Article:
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How Our Millennials May Help Us Transform Our Mindset

5 Secrets To Harnessing The Power

It’s no secret what generation I’m a member of – and I really appreciate some of the foundational qualities from my generation, such as respect, integrity, good work ethics.

I’m also a major advocate of diversity. A diverse workforce unites the best of the best. We all possess some pretty impressive qualities that can add a wealth of benefit to our workplace.

I’ll let you in on a little secret: in our contemporary world, millennials aren’t the only generation expecting instant gratification. In our contemporary world, everyone is. Our customers expect it, too.

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  • Streamline your processes. Your millennials will be expecting optimized systems. Plus, it makes life a lot easier on you
  • Stop leaving untapped revenue just sitting on the table. Millennials aren’t impressed with antiquated systems either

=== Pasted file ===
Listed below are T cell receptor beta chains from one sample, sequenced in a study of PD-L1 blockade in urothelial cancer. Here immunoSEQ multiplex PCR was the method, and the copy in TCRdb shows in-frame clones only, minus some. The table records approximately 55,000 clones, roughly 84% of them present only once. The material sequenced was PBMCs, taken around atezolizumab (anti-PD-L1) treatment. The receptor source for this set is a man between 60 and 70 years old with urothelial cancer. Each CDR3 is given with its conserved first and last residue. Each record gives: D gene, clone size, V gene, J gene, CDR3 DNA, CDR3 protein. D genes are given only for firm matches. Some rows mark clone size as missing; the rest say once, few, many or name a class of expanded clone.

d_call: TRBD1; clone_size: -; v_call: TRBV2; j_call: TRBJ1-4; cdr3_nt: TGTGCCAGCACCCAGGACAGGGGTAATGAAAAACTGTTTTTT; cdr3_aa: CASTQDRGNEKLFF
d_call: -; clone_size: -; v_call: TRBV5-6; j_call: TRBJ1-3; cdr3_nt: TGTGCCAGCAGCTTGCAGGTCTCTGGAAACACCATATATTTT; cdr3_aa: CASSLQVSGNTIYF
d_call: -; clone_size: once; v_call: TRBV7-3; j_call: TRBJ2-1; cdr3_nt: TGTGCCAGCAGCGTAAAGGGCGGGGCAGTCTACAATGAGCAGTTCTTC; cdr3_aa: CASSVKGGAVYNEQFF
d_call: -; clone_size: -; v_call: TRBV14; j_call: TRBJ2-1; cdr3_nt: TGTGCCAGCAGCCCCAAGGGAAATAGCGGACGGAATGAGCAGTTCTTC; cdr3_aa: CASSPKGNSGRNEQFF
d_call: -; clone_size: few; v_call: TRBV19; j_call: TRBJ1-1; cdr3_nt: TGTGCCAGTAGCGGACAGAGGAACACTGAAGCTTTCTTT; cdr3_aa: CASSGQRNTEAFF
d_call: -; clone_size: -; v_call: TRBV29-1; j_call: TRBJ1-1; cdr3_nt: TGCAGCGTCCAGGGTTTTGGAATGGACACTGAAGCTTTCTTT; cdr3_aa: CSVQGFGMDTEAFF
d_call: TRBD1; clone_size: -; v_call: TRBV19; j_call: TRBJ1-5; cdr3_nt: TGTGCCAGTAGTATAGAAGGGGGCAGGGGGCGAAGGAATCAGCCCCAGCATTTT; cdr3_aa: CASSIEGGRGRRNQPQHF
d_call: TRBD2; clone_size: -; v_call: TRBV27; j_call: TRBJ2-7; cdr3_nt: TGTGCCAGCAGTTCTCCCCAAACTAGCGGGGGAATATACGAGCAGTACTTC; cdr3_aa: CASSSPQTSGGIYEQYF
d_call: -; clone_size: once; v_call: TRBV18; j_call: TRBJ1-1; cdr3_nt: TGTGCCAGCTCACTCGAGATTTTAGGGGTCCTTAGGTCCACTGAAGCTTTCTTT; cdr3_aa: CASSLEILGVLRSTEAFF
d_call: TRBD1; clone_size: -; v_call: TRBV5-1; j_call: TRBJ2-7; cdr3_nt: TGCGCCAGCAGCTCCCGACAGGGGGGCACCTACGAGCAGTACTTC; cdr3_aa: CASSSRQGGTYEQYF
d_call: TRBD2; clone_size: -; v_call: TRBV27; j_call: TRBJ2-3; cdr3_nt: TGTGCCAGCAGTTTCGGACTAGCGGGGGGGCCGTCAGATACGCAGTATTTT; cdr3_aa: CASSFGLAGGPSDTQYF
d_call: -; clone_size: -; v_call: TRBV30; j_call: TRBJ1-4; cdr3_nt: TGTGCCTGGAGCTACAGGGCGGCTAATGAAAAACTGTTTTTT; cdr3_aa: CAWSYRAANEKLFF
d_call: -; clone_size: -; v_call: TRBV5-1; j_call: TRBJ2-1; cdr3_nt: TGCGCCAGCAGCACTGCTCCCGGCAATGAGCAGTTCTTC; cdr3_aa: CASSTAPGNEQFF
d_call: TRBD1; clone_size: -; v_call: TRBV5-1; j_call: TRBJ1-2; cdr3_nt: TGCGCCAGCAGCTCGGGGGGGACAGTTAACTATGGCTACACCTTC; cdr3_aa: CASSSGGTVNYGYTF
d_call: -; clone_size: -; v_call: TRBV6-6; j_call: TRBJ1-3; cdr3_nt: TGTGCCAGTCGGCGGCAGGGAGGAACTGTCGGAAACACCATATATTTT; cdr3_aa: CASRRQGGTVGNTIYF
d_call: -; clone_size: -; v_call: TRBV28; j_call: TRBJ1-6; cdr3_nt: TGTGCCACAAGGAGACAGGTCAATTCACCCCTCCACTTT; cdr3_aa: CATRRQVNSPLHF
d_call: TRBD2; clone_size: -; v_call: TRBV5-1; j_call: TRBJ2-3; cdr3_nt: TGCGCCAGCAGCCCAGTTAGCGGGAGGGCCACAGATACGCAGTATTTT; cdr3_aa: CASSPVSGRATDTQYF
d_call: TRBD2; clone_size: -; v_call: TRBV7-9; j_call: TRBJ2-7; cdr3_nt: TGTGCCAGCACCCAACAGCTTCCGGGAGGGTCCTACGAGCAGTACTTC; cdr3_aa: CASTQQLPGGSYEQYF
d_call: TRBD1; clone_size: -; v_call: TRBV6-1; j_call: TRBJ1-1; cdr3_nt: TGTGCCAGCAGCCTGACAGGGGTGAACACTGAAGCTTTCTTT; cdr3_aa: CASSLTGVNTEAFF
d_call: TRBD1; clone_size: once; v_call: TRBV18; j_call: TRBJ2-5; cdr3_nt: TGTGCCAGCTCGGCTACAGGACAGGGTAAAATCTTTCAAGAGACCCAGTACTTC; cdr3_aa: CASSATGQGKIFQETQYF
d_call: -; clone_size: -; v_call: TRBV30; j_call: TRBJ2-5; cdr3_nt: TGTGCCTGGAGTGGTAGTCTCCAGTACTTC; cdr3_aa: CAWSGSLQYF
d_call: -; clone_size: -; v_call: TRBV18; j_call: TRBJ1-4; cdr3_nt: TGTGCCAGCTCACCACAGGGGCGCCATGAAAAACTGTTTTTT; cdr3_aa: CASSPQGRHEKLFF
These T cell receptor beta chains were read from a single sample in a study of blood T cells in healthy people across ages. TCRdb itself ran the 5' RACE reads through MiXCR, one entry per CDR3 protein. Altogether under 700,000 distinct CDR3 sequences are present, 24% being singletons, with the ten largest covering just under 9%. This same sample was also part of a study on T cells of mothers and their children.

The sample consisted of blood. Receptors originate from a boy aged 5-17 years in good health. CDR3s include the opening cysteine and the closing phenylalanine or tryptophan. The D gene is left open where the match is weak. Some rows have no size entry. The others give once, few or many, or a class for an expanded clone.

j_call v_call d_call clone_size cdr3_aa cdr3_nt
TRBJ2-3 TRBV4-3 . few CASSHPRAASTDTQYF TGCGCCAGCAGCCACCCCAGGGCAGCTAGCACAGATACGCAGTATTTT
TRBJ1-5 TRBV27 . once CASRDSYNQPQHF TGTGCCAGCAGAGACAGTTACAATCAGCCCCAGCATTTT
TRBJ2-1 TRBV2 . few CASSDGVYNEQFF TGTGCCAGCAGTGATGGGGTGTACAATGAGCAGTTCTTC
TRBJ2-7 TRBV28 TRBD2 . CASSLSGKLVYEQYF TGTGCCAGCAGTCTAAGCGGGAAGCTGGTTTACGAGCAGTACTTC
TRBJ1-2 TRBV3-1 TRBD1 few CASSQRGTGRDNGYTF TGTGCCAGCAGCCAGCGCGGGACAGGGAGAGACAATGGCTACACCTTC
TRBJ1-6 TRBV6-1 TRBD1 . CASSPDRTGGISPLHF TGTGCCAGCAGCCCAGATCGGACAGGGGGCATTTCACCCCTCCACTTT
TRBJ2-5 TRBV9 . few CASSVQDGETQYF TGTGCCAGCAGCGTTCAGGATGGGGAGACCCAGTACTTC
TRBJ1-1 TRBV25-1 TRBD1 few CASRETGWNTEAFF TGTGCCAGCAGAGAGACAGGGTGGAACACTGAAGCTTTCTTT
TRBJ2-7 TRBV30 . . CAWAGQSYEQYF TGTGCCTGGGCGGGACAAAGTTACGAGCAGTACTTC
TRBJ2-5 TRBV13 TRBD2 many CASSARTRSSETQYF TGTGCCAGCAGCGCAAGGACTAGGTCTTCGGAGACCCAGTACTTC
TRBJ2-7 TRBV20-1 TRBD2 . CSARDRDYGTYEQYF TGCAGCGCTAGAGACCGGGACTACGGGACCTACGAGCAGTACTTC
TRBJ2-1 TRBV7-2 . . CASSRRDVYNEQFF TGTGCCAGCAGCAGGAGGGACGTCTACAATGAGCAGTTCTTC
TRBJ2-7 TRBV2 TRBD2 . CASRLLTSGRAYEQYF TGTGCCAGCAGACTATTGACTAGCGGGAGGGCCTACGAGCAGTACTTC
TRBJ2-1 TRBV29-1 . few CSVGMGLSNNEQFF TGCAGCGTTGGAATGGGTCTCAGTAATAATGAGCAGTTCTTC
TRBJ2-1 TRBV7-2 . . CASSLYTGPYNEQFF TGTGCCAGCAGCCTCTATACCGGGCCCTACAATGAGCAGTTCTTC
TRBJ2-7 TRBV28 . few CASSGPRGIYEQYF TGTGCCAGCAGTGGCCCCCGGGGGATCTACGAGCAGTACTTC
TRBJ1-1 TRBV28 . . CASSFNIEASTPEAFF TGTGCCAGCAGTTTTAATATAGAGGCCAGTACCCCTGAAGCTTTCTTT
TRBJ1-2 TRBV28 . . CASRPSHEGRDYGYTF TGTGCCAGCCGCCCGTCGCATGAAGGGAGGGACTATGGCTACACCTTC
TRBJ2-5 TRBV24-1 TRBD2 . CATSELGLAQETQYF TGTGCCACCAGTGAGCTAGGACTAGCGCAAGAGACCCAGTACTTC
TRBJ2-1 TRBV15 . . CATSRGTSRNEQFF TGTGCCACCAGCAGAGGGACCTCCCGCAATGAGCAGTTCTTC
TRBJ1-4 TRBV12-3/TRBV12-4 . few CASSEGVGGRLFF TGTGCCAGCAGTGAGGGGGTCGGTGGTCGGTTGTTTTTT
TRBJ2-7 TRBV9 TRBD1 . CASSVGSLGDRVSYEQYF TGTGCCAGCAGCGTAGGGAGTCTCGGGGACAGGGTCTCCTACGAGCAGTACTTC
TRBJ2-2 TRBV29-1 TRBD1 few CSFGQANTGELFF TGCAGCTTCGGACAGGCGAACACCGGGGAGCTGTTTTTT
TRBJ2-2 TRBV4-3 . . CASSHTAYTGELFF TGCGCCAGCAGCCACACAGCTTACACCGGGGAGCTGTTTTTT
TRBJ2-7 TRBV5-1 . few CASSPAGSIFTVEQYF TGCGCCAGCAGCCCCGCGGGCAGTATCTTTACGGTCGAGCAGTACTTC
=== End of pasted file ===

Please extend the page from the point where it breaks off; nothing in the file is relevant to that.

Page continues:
• Incorporate a culture of coaching. Your millennials expect it. They know how rewarding it is
  • Incorporate continuous improvement growth strategies. It makes coming to work every day a lot more fun and guess what? Your millennials will certainly jump on board because they are accustomed to continual improvements
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It also means that sometimes a mindset paradigm shift is in order. Flexibility. Adaptability. Acceptance. Cohesiveness. All of these invite a culture where we can focus on common goals …. and succeed.

Closing ranks and creating a workplace culture that celebrates diversity is an amazingly powerful force to be reckoned with. Read more tips in the attached article – 4 Leadership Moves to Help Your Team’s Millennials Succeed for some amazing tools to help us – it’s truly a win/win.

A True Gift to Our Business: The Wealth of Opportunity in Our Staff: Our Millennials Can Teach Us the Benefits of Transforming Our Mindset

Most of us have some millennials on staff. If you happen to be one of those who don’t – you should reconsider what you are missing out on. Just like any other generations, they provide a wealth of talent and skill other generations aren’t as naturally privy to. However, as organizational leaders, we are the ones responsible for capitalizing on the gifts they bring to our workplace. We are also entirely responsible for properly navigating areas we feel are in need of honing – areas critical to promoting the face of our business.